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Anxiety

Do not anticipate trouble, or worry about what may never happen. Keep in the sunlight.

Benjamin Franklin (1706-1790) American statesman, scientist and philosopher.

There are more things to alarm us than to harm us, and we suffer more often in apprehension than reality.

Seneca (4 BC-65) Roman philosopher and playwright.

Anxiety is the dizziness of freedom.

Soren Kierkegaard (1813-1855) Danish philosopher and writer.

Borrow trouble for yourself, if that's your nature, but don't lend it to your neighbors.

Rudyard Kipling (1865-1936) British writer.

The misfortunes hardest to bear are these which never came.

James Russell Lowell (1819-1891) American poet, critic and editor.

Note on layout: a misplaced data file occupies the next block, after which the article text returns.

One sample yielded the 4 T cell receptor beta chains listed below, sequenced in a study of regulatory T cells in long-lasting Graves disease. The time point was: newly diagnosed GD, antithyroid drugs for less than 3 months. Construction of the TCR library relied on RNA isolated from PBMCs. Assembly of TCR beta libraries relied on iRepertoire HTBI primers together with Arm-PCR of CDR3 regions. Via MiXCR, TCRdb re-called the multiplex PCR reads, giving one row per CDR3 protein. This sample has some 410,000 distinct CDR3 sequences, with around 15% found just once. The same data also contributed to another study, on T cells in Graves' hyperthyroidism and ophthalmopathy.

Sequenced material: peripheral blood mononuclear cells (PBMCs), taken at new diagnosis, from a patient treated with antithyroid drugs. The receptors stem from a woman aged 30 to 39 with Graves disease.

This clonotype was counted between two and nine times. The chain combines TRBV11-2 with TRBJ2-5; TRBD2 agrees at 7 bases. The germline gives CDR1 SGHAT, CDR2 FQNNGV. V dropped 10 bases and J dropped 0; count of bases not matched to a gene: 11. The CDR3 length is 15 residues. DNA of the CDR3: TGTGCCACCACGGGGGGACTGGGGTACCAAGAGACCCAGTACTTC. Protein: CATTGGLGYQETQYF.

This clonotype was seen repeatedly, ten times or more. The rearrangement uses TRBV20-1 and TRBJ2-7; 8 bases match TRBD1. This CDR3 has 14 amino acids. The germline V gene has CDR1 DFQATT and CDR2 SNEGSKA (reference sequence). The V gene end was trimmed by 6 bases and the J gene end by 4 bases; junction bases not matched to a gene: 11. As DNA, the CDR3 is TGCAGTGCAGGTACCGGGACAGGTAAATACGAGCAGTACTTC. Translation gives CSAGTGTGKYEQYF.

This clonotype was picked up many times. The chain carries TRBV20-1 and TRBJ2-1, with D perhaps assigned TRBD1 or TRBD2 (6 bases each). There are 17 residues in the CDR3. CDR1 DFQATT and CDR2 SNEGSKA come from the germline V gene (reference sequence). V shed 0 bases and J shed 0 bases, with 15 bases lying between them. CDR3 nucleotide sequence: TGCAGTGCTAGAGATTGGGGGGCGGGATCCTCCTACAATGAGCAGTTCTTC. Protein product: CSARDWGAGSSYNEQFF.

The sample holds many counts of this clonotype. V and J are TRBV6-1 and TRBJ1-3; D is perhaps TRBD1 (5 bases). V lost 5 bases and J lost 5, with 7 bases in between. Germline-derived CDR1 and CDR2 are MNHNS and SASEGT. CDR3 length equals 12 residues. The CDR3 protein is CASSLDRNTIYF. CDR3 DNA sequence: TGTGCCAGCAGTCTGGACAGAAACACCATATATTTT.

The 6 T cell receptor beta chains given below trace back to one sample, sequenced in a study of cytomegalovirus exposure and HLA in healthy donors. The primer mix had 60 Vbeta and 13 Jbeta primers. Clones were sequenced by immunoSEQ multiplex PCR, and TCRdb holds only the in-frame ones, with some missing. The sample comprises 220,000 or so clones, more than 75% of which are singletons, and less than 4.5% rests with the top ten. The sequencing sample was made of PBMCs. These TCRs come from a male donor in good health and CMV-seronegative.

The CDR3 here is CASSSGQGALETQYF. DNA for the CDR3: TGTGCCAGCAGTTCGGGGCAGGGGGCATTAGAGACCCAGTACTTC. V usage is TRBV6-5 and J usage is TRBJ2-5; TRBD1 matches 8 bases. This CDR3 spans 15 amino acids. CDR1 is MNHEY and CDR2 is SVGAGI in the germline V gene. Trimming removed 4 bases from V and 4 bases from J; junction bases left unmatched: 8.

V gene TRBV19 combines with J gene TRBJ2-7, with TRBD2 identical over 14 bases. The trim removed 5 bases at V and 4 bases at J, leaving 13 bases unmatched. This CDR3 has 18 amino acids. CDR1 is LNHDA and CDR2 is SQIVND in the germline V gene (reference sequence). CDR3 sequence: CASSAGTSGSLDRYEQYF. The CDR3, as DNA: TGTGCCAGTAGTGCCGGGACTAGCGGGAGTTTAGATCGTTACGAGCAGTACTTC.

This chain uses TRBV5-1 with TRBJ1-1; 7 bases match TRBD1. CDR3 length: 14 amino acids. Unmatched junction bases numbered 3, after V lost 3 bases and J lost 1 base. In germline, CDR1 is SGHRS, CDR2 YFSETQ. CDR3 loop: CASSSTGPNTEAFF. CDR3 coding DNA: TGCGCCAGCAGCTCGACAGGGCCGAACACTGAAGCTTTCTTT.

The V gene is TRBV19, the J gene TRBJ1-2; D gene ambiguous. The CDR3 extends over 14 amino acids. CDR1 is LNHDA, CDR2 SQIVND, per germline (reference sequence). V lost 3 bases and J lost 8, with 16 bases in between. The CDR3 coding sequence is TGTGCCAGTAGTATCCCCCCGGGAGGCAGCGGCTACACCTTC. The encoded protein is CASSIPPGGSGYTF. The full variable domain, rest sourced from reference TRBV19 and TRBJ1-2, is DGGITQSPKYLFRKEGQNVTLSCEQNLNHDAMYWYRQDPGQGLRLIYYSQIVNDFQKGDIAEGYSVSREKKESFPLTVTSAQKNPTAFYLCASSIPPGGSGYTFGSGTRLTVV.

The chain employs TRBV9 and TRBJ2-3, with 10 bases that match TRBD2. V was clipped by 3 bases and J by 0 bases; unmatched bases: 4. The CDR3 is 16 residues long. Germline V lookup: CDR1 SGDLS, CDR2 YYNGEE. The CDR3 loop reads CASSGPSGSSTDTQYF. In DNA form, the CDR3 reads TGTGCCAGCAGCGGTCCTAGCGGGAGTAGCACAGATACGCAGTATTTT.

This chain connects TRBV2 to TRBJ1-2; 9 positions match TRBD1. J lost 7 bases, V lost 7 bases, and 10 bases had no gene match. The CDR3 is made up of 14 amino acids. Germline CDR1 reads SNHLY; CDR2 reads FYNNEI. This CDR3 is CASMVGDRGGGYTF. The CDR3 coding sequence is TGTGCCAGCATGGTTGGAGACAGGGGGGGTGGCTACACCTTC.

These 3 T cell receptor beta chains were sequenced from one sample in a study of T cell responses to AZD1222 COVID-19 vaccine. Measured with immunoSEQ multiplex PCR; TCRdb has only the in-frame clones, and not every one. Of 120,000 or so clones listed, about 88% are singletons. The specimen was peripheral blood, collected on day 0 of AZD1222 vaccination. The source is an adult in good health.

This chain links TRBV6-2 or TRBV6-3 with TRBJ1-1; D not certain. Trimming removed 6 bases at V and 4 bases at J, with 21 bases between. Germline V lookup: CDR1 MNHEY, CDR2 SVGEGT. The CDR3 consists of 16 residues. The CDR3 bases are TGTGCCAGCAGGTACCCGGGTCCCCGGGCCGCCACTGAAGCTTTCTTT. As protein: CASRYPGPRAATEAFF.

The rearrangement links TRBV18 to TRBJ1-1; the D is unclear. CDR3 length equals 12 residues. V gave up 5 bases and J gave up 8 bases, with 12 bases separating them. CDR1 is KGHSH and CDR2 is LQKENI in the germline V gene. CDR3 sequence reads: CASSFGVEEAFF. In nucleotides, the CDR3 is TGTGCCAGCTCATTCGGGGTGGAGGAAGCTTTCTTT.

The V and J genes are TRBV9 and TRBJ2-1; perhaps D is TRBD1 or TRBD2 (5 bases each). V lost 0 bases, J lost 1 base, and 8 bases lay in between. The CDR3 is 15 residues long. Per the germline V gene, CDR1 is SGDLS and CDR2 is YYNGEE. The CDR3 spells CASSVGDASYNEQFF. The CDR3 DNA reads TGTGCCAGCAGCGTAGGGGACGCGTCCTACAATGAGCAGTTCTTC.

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Love is full of anxious fears.

Ovid (BC 43-AD 18) Roman poet.

There is no such thing as pure pleasure; some anxiety always goes with it.

Ovid (BC 43-AD 18) Roman poet.

Who's not sat tense before his own heart's curtain.

Rainer Maria Rilke (1875-1926) Austro-German poet.

The mind that is anxious about the future is miserable.

Seneca (4 BC-65) Roman philosopher and playwright.

The thinner the ice, the more anxious is everyone to see whether it will bear.

Josh Billings (1815-1885) American humorist and lecturer.

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